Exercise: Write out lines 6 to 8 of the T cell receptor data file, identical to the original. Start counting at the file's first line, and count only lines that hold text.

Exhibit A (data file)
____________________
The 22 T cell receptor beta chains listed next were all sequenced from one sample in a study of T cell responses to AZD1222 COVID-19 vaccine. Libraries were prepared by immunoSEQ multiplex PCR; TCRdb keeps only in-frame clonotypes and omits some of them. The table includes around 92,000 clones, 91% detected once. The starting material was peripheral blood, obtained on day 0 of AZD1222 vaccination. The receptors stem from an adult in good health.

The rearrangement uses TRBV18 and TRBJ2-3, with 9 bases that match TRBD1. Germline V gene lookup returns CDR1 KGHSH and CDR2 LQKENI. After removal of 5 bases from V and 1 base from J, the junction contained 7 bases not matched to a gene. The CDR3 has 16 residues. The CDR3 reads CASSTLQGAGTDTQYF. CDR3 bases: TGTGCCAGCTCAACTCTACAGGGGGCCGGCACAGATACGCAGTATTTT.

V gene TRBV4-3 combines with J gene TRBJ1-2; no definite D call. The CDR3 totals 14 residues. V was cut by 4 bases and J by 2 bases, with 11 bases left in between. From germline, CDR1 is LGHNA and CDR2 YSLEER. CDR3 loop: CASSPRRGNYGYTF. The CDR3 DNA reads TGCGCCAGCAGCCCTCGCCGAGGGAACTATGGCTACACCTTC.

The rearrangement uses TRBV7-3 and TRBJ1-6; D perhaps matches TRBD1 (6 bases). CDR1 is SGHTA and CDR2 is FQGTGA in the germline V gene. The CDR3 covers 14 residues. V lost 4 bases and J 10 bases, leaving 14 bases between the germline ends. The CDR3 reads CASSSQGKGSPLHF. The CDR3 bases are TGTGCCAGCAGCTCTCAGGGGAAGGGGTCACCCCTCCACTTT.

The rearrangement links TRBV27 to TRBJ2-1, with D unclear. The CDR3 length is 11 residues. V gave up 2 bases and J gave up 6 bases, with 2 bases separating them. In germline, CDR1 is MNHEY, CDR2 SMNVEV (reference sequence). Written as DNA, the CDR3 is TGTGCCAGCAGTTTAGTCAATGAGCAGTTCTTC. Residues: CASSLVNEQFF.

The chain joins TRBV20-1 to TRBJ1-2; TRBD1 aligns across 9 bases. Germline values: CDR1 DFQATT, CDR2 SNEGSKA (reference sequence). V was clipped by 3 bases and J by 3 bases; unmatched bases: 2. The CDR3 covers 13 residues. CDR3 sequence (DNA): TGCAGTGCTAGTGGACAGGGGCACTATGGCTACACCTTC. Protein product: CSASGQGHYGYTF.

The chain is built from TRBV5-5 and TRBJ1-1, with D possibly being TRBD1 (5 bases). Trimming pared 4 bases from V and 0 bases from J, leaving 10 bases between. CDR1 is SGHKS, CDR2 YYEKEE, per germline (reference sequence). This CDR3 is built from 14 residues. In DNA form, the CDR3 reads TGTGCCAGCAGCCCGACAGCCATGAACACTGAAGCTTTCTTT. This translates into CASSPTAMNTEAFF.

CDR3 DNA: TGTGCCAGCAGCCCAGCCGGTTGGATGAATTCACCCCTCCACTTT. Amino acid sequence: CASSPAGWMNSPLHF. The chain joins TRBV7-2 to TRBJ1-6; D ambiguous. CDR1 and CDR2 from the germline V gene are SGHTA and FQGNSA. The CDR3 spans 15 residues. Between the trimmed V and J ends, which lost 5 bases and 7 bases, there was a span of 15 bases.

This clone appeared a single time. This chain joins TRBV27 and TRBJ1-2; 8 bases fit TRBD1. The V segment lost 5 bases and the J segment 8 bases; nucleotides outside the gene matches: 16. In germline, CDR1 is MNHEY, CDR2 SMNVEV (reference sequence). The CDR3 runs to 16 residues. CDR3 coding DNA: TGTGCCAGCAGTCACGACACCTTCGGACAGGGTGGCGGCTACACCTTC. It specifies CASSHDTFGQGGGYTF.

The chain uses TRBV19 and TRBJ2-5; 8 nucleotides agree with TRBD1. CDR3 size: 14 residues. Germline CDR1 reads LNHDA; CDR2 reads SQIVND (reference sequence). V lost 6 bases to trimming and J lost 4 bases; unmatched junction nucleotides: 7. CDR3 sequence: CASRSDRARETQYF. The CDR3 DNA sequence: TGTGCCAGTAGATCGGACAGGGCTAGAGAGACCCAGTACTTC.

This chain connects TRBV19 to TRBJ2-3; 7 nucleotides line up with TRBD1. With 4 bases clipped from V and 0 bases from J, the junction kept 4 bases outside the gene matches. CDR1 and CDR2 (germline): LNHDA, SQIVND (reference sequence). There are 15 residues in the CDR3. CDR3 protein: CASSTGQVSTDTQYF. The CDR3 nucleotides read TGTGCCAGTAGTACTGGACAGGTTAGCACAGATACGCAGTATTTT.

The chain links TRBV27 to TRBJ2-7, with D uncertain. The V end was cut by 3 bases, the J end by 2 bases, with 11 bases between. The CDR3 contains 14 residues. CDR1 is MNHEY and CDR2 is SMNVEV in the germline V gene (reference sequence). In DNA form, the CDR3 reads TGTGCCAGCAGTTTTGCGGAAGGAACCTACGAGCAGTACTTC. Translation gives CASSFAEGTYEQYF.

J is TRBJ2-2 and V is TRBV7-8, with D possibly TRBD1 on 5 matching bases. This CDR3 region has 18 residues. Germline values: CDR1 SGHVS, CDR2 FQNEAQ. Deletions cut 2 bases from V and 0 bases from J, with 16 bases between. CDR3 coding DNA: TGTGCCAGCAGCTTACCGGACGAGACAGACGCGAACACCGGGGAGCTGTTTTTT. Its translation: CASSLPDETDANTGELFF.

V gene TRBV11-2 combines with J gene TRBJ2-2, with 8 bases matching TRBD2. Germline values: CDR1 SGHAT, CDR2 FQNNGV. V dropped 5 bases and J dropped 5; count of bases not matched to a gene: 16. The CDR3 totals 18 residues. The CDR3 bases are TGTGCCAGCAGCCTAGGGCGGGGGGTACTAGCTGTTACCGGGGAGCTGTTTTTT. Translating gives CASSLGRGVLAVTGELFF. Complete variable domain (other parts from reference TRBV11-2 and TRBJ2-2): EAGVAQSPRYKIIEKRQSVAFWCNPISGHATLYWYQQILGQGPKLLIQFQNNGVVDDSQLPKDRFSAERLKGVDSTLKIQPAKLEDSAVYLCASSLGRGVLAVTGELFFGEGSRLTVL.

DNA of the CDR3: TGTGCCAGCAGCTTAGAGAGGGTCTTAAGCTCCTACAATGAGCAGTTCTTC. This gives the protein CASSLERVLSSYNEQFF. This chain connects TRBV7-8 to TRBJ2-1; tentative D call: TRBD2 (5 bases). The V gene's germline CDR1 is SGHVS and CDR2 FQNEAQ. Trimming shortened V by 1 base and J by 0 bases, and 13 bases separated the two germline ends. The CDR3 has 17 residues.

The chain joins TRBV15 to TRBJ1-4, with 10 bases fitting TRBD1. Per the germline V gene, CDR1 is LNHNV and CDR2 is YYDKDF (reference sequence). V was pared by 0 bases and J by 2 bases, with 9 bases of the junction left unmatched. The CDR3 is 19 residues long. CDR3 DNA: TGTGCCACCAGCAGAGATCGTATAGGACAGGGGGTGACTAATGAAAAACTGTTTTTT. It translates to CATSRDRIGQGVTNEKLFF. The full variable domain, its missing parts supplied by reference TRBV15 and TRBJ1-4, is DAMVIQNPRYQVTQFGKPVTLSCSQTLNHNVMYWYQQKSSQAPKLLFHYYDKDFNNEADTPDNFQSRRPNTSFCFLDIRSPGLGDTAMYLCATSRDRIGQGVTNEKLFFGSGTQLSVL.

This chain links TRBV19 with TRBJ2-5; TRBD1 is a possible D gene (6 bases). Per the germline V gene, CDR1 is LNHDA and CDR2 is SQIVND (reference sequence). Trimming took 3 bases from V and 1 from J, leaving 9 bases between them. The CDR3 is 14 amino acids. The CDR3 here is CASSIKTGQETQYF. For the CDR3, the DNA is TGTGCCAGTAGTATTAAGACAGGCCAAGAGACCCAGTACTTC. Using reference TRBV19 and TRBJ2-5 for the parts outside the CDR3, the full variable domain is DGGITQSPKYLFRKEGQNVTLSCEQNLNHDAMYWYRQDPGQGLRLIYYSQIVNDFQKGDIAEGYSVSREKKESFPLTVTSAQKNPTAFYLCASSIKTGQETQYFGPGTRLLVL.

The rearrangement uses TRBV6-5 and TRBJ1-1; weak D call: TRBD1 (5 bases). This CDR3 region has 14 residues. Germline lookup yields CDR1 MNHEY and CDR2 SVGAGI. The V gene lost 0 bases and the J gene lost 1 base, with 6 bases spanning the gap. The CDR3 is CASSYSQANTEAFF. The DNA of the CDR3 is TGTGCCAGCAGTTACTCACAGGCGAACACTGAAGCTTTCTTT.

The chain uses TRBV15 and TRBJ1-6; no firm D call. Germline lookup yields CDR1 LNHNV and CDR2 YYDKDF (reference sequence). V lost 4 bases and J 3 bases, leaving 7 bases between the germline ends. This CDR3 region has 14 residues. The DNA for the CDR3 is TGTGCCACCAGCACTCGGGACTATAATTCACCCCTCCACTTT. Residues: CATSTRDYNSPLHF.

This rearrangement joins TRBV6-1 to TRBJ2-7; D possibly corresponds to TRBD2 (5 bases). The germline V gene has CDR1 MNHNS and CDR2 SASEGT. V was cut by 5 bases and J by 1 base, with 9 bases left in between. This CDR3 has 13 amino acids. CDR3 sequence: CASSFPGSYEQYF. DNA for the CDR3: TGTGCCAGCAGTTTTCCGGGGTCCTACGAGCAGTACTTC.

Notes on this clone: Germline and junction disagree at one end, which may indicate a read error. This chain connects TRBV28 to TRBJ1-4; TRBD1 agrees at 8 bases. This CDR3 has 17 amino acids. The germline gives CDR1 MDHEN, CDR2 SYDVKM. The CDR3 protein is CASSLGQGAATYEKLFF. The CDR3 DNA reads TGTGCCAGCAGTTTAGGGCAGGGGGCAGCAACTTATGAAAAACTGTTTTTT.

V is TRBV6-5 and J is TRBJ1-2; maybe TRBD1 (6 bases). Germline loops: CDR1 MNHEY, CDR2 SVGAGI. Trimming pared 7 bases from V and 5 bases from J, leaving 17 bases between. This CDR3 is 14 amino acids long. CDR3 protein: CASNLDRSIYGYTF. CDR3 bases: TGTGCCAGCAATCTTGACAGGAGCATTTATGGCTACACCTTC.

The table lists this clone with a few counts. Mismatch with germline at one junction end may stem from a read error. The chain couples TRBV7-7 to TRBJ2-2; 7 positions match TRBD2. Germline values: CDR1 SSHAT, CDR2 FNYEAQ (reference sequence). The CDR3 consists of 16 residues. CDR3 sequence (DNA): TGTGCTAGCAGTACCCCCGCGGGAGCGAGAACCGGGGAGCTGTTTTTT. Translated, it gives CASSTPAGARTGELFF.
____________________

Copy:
The chain joins TRBV20-1 to TRBJ1-2; TRBD1 aligns across 9 bases. Germline values: CDR1 DFQATT, CDR2 SNEGSKA (reference sequence). V was clipped by 3 bases and J by 3 bases; unmatched bases: 2. The CDR3 covers 13 residues. CDR3 sequence (DNA): TGCAGTGCTAGTGGACAGGGGCACTATGGCTACACCTTC. Protein product: CSASGQGHYGYTF.

The chain is built from TRBV5-5 and TRBJ1-1, with D possibly being TRBD1 (5 bases). Trimming pared 4 bases from V and 0 bases from J, leaving 10 bases between. CDR1 is SGHKS, CDR2 YYEKEE, per germline (reference sequence). This CDR3 is built from 14 residues. In DNA form, the CDR3 reads TGTGCCAGCAGCCCGACAGCCATGAACACTGAAGCTTTCTTT. This translates into CASSPTAMNTEAFF.

CDR3 DNA: TGTGCCAGCAGCCCAGCCGGTTGGATGAATTCACCCCTCCACTTT. Amino acid sequence: CASSPAGWMNSPLHF. The chain joins TRBV7-2 to TRBJ1-6; D ambiguous. CDR1 and CDR2 from the germline V gene are SGHTA and FQGNSA. The CDR3 spans 15 residues. Between the trimmed V and J ends, which lost 5 bases and 7 bases, there was a span of 15 bases.